JC Brooks & the Uptown Sound – Howl Review

JC Brooks & the Uptown Sound Howl

One of our favorite Chicago Soul acts has returned with a defining work.



Bloodshot Records, 2013

8.0 / 10.0

Last year we covered Chicago’s neo-soul outfit JC Brooks & the Uptown Sound with their last LP release Want More. At the time, my largest complaint with the group was that they just didn’t seem to be trying hard enough to step out of the massive shadow of soul giants like Otis Redding and Wilson Pickett to make something entirely their own. In December 2012, the band holed up at Hotel2Tango Studio in Montreal to work with producer Howard Bilerman (Arcade Fire, Wolf Parade, Godspeed You! Black Emperor). This result is their newest effort, Howl and with it a marked movement away from what one would expect from JC and the boys and I believe it paid off in spades. This new record finally has songwriter Brooks stepping out with a collection of songs that only he could write. Even better, JC is letting the band explore more musically than they were able on that last album, making Howl an absolutely worthwhile listen from beginning to end.

From the get, JC’s performance seems more determined and inspired on the album’s title track. Brooks doesn’t exactly have the kind of virtuaoso vocal that some of his heroes could boast. What he’s doing here is playing more to subtlely with each lyric and it leads to a much more interesting product. Tracks like “Cold”, “These Things”, and “Control” bring the band well out of the expected R&B sound and into their own. As a result, I believe these are the best songs the group has ever made. Part of the strength here comes from the fact that this transition in sound doesn’t seem wacky or forceful. Brooks is selling hard on this being a serious attempt and I’m buying nearly all of it. With the band playing around him a bit looser than they were on Want More, the whole thing feels more like a live performance, maybe actually bringing these songs a little bit closer to that Chicago soul heritage.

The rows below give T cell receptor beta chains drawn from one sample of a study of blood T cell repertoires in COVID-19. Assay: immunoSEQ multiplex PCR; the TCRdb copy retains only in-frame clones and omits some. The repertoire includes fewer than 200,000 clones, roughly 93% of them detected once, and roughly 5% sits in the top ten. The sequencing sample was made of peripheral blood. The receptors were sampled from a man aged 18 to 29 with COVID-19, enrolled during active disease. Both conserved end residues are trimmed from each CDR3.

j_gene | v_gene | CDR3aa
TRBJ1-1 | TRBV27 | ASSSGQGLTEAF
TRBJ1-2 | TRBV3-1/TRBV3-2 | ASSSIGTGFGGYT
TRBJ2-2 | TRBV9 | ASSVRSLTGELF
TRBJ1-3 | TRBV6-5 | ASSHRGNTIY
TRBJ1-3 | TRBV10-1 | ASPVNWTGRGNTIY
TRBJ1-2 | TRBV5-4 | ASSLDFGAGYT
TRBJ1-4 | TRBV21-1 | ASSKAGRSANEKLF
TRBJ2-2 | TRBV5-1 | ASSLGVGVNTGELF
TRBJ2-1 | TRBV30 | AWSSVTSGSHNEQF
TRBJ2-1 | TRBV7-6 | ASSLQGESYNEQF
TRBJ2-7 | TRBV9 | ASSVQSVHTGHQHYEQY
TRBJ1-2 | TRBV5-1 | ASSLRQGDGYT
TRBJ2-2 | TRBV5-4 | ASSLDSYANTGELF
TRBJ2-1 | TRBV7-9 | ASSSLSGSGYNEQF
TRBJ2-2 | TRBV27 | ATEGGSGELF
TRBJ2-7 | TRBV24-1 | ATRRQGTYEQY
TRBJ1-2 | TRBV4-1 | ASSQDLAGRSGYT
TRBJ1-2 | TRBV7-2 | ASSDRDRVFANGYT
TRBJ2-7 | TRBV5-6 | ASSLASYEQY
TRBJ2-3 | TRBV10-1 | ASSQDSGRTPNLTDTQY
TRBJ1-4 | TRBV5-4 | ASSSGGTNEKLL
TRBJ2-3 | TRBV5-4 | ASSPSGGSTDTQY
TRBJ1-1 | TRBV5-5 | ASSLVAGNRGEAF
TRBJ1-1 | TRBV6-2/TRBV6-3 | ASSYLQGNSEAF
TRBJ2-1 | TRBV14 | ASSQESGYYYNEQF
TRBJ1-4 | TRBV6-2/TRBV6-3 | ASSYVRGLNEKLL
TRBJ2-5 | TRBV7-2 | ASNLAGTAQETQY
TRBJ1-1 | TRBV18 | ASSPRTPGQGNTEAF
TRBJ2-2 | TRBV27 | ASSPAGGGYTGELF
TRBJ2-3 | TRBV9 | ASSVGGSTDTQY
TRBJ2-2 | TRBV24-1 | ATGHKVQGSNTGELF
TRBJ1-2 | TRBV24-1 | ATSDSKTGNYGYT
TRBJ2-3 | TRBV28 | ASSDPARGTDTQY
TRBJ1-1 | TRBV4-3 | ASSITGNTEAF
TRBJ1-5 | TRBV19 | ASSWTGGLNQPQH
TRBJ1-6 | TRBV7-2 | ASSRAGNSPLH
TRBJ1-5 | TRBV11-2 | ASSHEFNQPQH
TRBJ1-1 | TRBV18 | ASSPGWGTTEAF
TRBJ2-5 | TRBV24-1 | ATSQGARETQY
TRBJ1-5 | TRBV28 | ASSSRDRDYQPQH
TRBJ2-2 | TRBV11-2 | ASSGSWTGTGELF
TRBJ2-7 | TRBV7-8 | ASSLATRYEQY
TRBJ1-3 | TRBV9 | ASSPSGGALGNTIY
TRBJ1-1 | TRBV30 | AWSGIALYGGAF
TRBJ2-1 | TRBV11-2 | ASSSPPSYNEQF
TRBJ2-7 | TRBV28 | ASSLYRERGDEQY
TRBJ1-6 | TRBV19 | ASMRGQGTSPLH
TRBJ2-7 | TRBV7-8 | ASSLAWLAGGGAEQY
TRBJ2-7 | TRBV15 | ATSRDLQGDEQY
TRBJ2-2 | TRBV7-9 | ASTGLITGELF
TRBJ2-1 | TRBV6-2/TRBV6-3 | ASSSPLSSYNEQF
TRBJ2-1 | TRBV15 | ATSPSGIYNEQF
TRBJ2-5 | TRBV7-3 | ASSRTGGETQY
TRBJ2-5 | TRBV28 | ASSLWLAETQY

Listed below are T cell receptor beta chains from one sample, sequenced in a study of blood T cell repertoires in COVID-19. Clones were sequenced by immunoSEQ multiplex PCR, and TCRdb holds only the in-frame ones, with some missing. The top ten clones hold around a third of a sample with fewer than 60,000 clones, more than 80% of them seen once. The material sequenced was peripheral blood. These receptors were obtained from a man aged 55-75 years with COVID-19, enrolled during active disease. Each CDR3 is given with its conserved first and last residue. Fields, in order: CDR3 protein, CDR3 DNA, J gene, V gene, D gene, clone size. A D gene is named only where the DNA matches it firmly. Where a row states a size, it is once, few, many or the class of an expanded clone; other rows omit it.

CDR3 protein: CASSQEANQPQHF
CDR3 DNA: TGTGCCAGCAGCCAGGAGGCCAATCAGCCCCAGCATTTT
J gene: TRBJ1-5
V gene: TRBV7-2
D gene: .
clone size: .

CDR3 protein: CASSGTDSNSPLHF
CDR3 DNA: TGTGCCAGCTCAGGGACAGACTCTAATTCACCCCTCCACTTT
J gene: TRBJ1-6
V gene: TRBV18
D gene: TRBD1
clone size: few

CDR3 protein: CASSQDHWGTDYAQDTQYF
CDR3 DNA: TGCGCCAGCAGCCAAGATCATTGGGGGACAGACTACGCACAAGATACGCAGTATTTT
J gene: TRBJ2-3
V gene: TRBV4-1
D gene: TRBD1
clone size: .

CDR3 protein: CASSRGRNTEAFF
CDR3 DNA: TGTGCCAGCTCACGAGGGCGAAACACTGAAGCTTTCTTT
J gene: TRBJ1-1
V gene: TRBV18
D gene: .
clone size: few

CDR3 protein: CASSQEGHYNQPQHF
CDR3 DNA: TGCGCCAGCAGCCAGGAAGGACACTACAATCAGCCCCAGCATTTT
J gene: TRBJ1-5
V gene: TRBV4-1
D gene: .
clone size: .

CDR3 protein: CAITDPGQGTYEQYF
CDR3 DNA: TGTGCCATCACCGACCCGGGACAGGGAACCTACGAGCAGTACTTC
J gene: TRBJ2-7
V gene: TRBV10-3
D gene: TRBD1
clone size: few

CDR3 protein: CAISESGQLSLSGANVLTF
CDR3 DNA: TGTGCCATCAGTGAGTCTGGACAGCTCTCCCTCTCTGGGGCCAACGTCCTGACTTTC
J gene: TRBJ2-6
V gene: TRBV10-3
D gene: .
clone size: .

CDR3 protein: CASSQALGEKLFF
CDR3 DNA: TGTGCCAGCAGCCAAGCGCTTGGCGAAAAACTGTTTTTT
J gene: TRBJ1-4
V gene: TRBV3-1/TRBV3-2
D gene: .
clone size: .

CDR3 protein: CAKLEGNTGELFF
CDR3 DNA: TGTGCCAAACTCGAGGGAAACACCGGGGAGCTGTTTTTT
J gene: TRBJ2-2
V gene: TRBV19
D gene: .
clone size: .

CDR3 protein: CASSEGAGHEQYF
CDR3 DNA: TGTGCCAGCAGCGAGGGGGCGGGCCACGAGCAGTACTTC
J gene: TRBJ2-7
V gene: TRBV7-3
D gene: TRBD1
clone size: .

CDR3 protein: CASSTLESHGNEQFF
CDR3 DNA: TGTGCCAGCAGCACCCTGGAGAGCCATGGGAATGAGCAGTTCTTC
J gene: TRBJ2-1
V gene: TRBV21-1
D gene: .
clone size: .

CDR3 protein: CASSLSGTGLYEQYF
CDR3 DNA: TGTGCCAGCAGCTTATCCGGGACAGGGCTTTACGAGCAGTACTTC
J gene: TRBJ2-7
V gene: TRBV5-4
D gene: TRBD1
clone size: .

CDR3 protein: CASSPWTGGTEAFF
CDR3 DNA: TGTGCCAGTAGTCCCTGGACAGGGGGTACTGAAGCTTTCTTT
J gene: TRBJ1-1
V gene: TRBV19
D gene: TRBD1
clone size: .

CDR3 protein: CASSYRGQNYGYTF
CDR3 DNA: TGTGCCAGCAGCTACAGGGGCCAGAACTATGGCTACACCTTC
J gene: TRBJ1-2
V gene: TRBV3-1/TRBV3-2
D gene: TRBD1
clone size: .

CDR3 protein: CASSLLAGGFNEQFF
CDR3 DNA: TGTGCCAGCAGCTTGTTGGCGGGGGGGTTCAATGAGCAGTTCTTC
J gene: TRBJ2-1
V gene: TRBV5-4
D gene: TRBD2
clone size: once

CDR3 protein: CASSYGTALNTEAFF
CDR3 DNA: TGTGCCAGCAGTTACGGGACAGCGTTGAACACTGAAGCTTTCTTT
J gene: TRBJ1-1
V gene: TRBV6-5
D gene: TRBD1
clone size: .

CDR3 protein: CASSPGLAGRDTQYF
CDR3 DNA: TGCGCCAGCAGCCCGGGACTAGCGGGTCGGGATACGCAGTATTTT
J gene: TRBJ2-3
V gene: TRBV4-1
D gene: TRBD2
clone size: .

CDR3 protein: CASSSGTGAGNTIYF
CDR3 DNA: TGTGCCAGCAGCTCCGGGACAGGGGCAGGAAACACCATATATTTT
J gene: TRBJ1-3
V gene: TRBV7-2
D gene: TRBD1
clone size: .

So-called ‘heritage’ acts tend to be a critical slow pitch. No one really hates them, but you also rarely see their music getting the kind of end-of-year attention reserved for the world shakers. With Howl, I believe JC Brooks & the Uptown Sound have put themselves into a category that could change that. The songs here are more than retro kitsch. This is the result of a seriously good songwriter and a band that seems to finally know their own place in the world. JC Brooks isn’t ever going to be Sam Cooke. But, I think he’s fine with that. We’re all better off that he is.

Key Tracks:
“Howl”
“These Things”
“River”
“Cold”

Purchase JC Brooks & the Uptown Sound’s Howl

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About Chris Bell

Chris Bell was born in the suburbs of Kansas City, MO in 1981. His path toward a life enjoying music began at ten, when he first heard Queen. Chris attended Truman State University in Kirksville, MO, where he studied English and Communication Arts. While there, Chris spent three years working as an on-air disc jockey for 88.7 KTRM Radio. Chris was the host/creator of the weekly ‘Tangled Up In Bob’ show and a frequent guest on the station’s weekend talk format, serving as a guest commentator on music and politics. It was during this time that Chris was first published by the National Communication Association. His work, ‘Dylan and the New Left: How Political Song Changed American Political Rhetoric’ was presented at the 2002 NCA National Convention in New Orleans. Chris was the only undergraduate to present research on his panel, ‘Rhetorical Strategies in Music’. After college, Chris moved back to Kansas City and started his own talent management company, Poker Face Productions. He continued to manage that company until moving to Brooklyn, NY to pursue a business opportunity in 2008. While there, Chris started as a weekly column writer and album reviewer for 411music.com. Now back in the Midwest, Chris is hoping to bring what he learned about music media in New York to his hometown and support an already vibrant arts culture in Kansas City. His areas of concentration include American Roots, Glam Rock, Punk, Psychedelia, Chamber Pop, American Underground, and Garage Rock.

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